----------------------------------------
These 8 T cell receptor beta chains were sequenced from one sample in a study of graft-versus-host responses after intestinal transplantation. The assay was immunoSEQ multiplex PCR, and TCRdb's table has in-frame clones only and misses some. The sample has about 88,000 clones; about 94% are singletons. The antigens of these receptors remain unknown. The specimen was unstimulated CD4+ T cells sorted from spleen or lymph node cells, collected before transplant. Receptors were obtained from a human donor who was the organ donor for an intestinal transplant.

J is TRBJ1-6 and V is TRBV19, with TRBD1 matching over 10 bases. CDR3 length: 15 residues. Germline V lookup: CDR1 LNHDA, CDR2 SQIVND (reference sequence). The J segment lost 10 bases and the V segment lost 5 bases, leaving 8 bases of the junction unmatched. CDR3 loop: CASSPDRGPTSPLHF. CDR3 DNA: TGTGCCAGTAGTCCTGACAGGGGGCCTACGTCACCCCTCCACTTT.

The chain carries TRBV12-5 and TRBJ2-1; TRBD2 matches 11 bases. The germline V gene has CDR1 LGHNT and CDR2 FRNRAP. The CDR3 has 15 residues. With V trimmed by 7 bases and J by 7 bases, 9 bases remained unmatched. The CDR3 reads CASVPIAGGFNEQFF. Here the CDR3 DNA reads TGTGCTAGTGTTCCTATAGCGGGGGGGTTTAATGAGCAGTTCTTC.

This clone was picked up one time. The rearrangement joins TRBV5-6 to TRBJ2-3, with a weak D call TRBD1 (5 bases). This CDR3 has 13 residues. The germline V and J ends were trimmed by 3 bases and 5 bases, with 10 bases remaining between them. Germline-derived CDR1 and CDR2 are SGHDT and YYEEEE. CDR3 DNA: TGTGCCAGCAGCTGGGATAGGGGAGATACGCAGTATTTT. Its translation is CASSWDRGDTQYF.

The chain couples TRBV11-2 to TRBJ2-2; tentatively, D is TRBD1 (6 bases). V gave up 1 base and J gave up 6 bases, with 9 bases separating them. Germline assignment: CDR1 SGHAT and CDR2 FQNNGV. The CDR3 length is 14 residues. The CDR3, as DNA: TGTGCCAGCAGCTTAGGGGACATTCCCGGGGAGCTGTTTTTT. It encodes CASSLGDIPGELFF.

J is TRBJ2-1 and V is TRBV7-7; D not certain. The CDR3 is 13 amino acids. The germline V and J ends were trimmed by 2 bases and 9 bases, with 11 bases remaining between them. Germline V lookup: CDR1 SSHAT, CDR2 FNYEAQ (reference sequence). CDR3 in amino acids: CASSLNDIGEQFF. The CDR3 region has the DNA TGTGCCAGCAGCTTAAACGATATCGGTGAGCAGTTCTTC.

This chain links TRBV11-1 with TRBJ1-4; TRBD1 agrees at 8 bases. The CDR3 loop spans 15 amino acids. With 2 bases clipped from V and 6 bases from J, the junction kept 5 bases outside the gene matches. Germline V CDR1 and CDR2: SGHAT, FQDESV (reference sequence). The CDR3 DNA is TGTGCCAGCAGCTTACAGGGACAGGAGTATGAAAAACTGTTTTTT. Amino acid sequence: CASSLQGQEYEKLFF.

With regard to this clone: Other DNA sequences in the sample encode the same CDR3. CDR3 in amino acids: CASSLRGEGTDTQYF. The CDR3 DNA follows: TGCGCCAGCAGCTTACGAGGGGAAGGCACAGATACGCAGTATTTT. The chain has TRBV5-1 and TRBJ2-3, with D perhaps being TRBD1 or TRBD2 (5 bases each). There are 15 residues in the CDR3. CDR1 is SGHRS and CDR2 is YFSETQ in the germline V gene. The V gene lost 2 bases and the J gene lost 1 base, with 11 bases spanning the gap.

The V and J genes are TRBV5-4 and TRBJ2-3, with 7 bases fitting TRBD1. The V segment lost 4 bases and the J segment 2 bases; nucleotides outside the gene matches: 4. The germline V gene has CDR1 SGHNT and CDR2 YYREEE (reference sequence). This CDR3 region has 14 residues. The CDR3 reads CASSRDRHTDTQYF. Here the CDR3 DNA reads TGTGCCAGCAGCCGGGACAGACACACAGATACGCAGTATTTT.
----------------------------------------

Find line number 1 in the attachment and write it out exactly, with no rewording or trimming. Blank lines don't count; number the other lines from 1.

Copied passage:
These 8 T cell receptor beta chains were sequenced from one sample in a study of graft-versus-host responses after intestinal transplantation. The assay was immunoSEQ multiplex PCR, and TCRdb's table has in-frame clones only and misses some. The sample has about 88,000 clones; about 94% are singletons. The antigens of these receptors remain unknown. The specimen was unstimulated CD4+ T cells sorted from spleen or lymph node cells, collected before transplant. Receptors were obtained from a human donor who was the organ donor for an intestinal transplant.